About 90% of abortions are done in the first trimester (three months) of pregnancy. 9%
are done in the second trimester. If an abortion has been decided upon, it is best to do
it early in pregnancy, because the likelihood of complications is very much reduced.
Rather than risk having the need for an abortion, many women are choosing Emergency Contraception (a.k.a. the Morning After pill) very soon
after unprotected intercourse in the off chance that they might otherwise become pregnant.
(Unprotected intercourse refers to penile-vaginal sexual activity without birth control,
or when a condom broke, or when a diaphragm became dislodged.) If taken immediately, this
pill will prevent ovulation and/or conception; thus pregnancy cannot occur. Other women
wait for two weeks or so and use a home pregnancy kit to determine if they are pregnant.
They can then choose Non-surgical, Medically Induced Abortions including RU-486,
or Manual Vacuum Aspiration if these procedures are
available in their local clinic.
The alternative is to wait until she reaches the 6 week point in pregnancy and then opt
for a surgical abortion. Most physicians are reluctant to perform surgical abortions
before the 6th week of pregnancy because the embryo is too small. A few physician
will agree to perform abortions during the 5th week of gestation.
At the Orlando Women's Center 1 a surgical abortion typically takes on the order of
After one of procedures described below, the woman will be observed for a while before
she leaves the clinic . She will normally be given pain pills and some medication to cause
the uterus to contract.
She is cautioned to avoid certain activities ("heavy lifting, prolonged
standing, running, jogging, or excessive climbing of stairs") for 3 days, and
other activities for 3 weeks ("baths, swimming, intercourse, use of tampons").
A follow up visit to the clinic is scheduled for 3 weeks after the abortion. She is
checked over at that time and given a pregnancy test to confirm that she is no longer pregnant.
The selection of a surgical abortion technique depends primarily on the stage in pregnancy:
Suction Curettage (Vacuum Aspiration): This technique is used early in pregnancy.
The cervix is dilated (widened) with a series of instruments. A tube is inserted into the
uterus and connected to a strong vacuum. The embryo is removed by suction.
Dilation and Curettage (D & C): This is used later in the first trimester. It
is the same technique that is used after miscarriages. The cervix is dilated. A instrument
with a sharp loop at the end is inserted into the uterus. The inside wall of the uterus is
scraped; the lining and the embryo is removed by suction.
Dilation and Evacuation (D & E): This is a less commonly used method, but is
the preferred option for most of the 9% of abortions that are done in the second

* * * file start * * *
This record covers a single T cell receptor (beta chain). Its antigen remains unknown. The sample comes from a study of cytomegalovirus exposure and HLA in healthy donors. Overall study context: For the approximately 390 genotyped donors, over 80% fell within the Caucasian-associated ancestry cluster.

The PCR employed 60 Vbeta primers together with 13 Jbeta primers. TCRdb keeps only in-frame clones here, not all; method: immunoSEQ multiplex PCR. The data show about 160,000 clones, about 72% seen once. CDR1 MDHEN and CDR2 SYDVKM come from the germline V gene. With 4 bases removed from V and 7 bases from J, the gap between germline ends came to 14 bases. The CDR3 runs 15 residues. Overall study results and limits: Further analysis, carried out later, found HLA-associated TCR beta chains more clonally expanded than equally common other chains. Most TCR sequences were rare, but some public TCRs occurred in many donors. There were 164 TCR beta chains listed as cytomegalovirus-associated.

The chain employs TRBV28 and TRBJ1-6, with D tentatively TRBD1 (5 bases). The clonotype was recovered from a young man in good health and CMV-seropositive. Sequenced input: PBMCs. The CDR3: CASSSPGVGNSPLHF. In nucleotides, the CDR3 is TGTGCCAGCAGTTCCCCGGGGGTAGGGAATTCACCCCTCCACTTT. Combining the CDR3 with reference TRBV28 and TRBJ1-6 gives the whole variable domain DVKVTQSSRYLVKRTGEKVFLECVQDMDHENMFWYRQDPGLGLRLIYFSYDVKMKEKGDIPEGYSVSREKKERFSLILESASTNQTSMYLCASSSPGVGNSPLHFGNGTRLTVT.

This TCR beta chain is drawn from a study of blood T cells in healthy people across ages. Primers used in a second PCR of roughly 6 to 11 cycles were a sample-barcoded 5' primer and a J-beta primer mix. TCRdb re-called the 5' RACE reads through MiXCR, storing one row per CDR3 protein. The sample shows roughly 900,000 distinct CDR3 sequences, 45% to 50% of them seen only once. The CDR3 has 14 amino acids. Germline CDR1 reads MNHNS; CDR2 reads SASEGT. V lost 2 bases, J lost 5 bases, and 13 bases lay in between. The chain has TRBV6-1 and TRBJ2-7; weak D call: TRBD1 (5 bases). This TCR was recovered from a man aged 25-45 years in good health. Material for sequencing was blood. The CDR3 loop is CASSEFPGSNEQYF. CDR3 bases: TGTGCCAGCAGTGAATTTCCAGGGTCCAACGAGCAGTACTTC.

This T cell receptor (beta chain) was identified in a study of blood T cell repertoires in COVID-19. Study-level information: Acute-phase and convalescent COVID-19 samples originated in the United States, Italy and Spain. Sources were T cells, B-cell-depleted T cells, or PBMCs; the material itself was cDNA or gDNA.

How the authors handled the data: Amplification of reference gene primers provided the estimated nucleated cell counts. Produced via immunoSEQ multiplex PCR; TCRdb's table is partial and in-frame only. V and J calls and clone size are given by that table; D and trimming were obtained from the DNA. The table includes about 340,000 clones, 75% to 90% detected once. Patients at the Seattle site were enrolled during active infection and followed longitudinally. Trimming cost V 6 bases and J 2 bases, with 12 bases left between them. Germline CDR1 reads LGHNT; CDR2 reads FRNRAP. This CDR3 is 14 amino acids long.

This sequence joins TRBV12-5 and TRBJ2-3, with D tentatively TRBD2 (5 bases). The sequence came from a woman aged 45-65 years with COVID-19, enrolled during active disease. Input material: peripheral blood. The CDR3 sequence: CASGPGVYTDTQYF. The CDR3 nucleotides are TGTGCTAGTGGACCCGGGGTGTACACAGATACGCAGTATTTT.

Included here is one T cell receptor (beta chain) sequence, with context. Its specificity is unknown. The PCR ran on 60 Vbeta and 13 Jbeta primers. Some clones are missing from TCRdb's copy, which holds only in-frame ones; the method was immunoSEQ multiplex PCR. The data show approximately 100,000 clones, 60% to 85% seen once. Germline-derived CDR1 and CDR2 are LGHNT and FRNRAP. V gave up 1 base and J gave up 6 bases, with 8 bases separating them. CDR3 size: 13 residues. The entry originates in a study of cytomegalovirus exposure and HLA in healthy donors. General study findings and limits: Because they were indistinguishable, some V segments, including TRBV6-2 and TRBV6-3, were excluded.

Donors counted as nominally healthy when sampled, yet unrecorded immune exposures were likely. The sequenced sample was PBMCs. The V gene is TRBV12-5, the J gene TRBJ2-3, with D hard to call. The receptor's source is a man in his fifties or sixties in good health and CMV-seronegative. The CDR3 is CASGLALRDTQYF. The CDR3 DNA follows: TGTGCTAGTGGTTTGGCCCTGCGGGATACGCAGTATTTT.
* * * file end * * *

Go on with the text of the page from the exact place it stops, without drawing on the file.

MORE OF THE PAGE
trimester. A material made from seaweed (laminaria) is placed in the cervix in order to
dilate it. Forceps are then used to remove the fetus, in pieces. The Ohio Right to
Life group says that this method is preferred by abortion providers. "because,
unlike other second trimester methods, they insure the baby's death."
This comment does not really apply to most second trimester abortions, because the fetus is not viable
(i.e. it cannot live outside the womb) until it reaches about 21 weeks
gestation -- just before the end of the second trimester.
3rd Trimester Abortions:
At this stage in pregnancy, the fetus is probably viable. That is, it has a
chance of surviving
outside the woman's body. The supreme court decision "Roe vs. Rae"
allows individual states to place very severe limitations on third trimester abortions. In
addition, the medical societies in the states of the US and provinces in Canada have
regulations that prohibit the termination of a pregnancy at this stage, unless it is to
preserve the life of the mother. Medical associations usually place a limit of 20 or 21 week
gestation. Some states and associations allow later termination if the pregnancy was induced as a
result of rape or incest, or if the continued pregnancy would pose a very serious health
risk to the woman. Of all the pregnancies that are terminated, fewer than 1% are done in
the third trimester. One main justifications for such a late termination of pregnancy is
that the fetus has a severe genetic defect. Often the defect cannot be detected until very
late in pregnancy; when it is, the woman and her partner almost always choose to terminate the life of the fetus. A second justification is that the fetus has died.
Baptists for Life, Inc describe two termination methods:
Saline or prostaglandin abortions: These totaled about
1.5% of all abortions - perhaps 25,000 in a typical year. A needle is fed through
the woman's abdomen into the liquid that surrounds the fetus. A saline solution, made of
salt and water, is passed through the needle. The fetus dies of salt poisoning. Labor
follows, and a dead fetus is delivered. The salt burns the skin of the fetus.
Hysterotomies: Theseare almost identical to a
Cesarean section. An incision is made in the woman's abdomen and the fetus is removed.
Partial Birth Abortions: These total perhaps
0.2% of all pregnancies. They are normally performed in emergency situations where a
delivery is posing an extreme danger to the woman. This might be a threat to her life, or
might cause her to be seriously injured, perhaps permanently disabled. 3
There is a consensus among physicians and researchers that the fetus is unable to feel pain until the 26th week of gestation. A committee
in the U.K. has recommended that if the fetus is near or passed the 26 week, that pain
killers be used to prevent the fetus from pain.)